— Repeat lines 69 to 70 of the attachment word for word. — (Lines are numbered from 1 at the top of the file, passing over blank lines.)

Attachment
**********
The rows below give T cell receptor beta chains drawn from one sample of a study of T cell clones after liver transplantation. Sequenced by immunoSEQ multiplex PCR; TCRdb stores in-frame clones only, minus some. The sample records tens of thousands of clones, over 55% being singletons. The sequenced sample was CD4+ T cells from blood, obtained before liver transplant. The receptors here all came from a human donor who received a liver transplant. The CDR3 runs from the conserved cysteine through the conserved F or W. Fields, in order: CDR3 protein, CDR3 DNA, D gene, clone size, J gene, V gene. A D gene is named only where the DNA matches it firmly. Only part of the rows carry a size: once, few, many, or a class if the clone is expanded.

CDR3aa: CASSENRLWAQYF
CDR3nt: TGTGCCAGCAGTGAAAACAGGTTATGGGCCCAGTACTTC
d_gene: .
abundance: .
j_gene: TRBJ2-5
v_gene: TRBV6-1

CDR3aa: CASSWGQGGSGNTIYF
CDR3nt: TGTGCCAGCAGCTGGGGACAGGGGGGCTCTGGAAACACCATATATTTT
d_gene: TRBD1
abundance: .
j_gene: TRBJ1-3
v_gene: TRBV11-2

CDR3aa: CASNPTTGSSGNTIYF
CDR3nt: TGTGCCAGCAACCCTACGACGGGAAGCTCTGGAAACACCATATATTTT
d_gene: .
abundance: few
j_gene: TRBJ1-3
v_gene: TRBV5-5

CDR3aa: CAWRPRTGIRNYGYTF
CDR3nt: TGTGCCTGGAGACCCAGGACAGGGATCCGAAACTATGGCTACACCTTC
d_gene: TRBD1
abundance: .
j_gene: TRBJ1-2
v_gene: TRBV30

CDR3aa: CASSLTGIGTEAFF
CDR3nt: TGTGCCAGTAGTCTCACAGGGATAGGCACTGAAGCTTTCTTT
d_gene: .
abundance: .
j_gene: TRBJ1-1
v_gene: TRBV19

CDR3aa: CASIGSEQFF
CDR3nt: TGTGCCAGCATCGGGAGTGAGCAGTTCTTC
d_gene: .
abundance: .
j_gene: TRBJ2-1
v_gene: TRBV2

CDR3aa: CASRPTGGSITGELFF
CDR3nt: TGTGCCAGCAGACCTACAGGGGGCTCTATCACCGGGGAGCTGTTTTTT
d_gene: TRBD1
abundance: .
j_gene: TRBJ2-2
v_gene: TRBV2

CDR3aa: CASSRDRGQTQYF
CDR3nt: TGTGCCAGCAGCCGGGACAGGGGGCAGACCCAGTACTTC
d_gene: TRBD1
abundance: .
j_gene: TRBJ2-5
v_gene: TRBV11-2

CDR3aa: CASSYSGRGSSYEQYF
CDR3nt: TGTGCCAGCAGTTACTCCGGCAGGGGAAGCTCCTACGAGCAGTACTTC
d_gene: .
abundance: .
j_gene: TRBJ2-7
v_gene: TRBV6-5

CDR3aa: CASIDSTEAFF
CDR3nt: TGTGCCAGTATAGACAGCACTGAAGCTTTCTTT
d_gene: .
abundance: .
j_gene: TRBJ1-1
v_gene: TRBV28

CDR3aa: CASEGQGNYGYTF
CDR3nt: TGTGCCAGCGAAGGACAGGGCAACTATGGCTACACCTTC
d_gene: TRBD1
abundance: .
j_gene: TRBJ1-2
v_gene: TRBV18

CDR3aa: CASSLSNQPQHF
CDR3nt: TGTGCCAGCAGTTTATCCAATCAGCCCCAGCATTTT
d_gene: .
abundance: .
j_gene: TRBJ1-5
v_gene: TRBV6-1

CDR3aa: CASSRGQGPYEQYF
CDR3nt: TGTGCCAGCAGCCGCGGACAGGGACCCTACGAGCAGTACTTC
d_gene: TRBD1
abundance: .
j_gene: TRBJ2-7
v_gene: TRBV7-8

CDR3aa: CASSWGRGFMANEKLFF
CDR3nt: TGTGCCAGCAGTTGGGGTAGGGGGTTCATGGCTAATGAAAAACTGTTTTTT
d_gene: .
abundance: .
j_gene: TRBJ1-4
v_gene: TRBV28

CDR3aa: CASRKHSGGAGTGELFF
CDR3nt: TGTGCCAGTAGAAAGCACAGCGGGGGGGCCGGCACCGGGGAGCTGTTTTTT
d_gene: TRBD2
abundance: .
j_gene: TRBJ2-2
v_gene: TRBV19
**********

CDR3nt: TGTGCCAGCAGTTTATCCAATCAGCCCCAGCATTTT
d_gene: .